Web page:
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PARCC Test Fact Sheet

January 2015, ISBE Division of Public Information

Illinois schools will administer new assessments created through the Partnership for Assessment of Readiness for College and Careers (PARCC) in spring 2016. These assessments are fully aligned to the K-12 Illinois Learning Standards in English language arts and mathematics and emphasize academic rigor, critical thinking, problem solving and college and career readiness for all students.

Third- through eighth-graders will take the PARCC in both English language arts and math. At the high school level, districts have been given the flexibility this year to choose one of the following three combinations:
(1) ELA/Literacy 1 and Algebra 1/Integrated Math 1 (2) ELA/Literacy 2 and Geometry/Integrated Math 2 (3) ELA/Literacy 3 and Algebra 2/Integrated Math 3

The PARCC replaces the state’s former tests, the Illinois Standards Achievement Test (ISAT) and the Prairie State Achievement Exam (PSAE). Districts may also administer the ACT+Writing and WorkKeys on a state test administration date at no cost to students or the district. See the related “High School Transition to PARCC” fact sheet for more details about state testing in grades 9-12.

This year, we will be using the PARCC summative assessments which are designed to measure overall curriculum and program effectiveness. These assessments are standardized to allow comparison across student groups. The PARCC summative assessments consist of two required components: a Performance-Based Assessment (PBA) and an End of Year assessment (EOY). The PBA component of the PARCC requires that students demonstrate their knowledge and skills through extended tasks and take the PBA when approximately 75 percent of instruction has been completed. Students take the second part, or EOY, at approximately the point when 90 percent of instruction has been completed. The EOY is composed of shorter, machine-scored questions. Note these are not two separate tests but two parts (PBA and EOY) of one summative assessment and are not intended to measure the growth or academic progress gained from one part to the next. Instead, growth can be measured when compared to prior years and when other PARCC assessments become available.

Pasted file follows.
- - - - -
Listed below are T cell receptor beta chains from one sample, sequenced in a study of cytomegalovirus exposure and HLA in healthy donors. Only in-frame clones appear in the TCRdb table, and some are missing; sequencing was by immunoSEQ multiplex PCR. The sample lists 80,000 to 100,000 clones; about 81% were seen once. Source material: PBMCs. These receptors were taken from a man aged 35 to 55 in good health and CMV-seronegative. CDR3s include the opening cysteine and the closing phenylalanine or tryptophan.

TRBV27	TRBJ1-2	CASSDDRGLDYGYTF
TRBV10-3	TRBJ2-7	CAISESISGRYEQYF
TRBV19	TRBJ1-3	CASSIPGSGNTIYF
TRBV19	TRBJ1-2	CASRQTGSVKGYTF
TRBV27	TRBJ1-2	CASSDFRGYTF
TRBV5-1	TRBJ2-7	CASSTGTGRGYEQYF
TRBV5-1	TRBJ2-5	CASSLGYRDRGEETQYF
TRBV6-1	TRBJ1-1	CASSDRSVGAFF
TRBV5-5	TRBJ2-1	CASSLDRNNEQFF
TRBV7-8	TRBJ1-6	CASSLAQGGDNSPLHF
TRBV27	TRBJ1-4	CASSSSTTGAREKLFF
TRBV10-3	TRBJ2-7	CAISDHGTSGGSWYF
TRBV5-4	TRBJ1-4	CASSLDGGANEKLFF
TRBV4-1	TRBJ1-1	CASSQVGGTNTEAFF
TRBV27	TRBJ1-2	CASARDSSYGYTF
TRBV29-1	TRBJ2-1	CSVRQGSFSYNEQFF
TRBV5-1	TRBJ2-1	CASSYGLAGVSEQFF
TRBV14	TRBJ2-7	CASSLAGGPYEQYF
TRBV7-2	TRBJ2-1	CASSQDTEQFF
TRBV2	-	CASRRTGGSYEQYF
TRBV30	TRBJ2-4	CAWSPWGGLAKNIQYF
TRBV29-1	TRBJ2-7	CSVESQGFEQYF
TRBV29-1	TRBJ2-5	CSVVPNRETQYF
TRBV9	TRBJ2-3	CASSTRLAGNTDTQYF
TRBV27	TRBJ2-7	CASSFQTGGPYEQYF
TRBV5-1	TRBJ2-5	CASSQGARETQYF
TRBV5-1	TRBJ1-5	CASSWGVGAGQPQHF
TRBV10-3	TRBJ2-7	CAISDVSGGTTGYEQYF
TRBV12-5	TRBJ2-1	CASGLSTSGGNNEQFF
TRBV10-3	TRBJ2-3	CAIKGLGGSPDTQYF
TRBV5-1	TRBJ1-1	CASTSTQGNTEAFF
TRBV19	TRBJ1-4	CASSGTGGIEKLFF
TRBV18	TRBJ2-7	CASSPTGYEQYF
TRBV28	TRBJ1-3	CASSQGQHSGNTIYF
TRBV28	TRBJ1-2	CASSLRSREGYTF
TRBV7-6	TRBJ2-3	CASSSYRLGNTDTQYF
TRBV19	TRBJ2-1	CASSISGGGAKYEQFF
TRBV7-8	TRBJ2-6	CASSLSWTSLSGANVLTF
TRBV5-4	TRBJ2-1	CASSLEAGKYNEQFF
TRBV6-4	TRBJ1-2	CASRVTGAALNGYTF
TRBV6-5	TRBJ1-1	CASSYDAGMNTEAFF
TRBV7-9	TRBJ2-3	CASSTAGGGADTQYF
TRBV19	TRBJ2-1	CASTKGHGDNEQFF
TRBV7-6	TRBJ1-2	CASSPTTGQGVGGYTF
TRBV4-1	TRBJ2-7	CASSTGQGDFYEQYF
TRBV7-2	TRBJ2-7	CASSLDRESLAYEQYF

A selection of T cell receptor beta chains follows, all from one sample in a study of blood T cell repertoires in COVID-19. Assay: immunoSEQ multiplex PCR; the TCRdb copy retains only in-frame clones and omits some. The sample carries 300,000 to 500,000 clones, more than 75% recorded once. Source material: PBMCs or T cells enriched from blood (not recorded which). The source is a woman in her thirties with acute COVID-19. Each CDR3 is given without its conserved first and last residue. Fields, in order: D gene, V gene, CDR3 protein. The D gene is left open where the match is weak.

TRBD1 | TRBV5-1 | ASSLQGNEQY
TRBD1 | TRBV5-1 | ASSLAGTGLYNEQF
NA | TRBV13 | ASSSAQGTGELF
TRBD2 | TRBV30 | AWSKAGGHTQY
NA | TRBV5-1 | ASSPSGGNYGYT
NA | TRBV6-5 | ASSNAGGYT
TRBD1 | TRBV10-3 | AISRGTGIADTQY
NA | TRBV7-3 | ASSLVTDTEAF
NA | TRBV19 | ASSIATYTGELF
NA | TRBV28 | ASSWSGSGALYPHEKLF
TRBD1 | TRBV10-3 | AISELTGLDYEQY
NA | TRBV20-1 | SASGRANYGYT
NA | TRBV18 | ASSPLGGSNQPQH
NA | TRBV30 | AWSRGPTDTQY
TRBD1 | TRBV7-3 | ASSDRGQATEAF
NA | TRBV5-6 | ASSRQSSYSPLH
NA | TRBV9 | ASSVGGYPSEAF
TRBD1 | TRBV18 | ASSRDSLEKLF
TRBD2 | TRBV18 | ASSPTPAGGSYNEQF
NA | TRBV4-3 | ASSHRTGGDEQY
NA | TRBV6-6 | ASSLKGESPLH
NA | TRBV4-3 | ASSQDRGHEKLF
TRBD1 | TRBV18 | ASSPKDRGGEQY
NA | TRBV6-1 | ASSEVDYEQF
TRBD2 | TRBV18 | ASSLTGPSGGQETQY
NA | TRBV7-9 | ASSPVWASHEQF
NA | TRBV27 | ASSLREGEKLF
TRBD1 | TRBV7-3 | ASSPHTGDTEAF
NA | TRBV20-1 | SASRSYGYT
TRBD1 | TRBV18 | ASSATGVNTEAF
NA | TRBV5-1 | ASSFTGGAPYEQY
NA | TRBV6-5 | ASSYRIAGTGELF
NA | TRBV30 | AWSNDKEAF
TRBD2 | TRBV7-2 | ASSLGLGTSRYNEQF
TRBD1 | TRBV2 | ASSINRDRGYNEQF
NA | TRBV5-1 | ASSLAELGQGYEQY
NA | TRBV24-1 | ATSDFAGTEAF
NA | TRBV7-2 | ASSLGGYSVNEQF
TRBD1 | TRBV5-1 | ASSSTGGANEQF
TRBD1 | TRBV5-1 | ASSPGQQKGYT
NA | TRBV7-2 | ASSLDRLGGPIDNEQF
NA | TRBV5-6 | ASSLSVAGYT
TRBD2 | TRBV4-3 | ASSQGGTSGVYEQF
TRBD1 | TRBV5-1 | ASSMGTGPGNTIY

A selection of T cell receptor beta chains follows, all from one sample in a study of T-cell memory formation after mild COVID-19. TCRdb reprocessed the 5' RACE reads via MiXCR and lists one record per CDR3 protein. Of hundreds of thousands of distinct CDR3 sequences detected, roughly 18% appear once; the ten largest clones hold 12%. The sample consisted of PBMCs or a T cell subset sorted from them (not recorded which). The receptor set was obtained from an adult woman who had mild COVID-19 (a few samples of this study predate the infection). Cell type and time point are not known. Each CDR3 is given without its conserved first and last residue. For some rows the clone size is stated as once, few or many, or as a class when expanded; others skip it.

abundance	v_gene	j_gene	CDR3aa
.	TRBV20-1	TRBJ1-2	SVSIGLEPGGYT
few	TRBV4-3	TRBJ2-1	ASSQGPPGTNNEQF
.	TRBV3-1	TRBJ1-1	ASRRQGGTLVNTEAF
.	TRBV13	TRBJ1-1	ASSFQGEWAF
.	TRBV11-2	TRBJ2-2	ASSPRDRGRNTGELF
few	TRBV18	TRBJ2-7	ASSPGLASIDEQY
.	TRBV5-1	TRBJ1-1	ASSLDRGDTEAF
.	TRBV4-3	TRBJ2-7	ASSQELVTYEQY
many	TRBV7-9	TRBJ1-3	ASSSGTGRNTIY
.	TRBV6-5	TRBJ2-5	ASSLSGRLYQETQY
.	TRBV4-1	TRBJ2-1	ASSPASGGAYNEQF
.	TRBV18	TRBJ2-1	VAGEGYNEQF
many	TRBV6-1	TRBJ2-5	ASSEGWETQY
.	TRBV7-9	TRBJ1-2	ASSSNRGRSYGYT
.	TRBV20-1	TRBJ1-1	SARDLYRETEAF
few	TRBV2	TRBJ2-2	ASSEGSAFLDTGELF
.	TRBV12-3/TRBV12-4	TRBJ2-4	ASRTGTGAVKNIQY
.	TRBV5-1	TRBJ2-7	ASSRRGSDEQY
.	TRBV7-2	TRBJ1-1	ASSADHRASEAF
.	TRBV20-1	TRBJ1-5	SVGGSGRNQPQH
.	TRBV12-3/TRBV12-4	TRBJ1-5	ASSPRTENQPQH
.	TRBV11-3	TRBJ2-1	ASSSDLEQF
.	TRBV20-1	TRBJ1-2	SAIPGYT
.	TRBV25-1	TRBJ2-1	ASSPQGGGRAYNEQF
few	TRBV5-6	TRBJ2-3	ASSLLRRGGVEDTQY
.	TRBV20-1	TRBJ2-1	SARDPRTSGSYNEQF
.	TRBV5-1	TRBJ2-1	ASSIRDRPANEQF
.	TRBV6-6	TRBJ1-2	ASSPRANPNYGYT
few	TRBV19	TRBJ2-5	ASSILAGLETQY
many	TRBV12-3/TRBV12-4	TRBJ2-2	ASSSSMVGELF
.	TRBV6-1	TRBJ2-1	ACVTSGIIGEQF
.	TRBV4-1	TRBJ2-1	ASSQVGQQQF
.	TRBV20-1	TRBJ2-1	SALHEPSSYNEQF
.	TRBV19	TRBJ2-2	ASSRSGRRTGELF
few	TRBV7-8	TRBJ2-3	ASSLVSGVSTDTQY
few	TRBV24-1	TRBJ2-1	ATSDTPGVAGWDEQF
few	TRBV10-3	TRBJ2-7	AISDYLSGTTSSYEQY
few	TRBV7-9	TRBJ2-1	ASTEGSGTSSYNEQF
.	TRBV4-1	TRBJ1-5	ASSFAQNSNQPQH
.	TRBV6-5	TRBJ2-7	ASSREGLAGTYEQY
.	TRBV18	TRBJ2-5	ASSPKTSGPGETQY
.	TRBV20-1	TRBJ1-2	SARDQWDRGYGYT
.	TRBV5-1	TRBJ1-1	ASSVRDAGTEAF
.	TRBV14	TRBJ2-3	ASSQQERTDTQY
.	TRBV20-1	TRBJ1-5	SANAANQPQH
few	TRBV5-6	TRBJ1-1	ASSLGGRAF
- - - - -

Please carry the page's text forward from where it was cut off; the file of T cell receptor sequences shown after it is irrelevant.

The PARCC system includes interim and formative assessments and those are still in development and expected to be available next year (2015-2016). Budget allocations will determine what we can provide to districts. Formative assessments are designed to provide feedback to teachers on a regular basis so they can adjust instruction and improve student learning. Interim assessments are designed to identify strengths and weaknesses in curriculum and instruction.
Third- through eighth-graders will take the summative grade level assessment in both English language arts and math. The high school summative assessments, called “End of Course (EOC),” will be given at the completion of courses that contain the corresponding standards rather than at the end of a specific grade year. That means students would take one of the math exams and the ELA course at any grade, dependent on when they’re taking the course that aligns with the standards and the test. These two assessments might not necessarily be taken in the same year.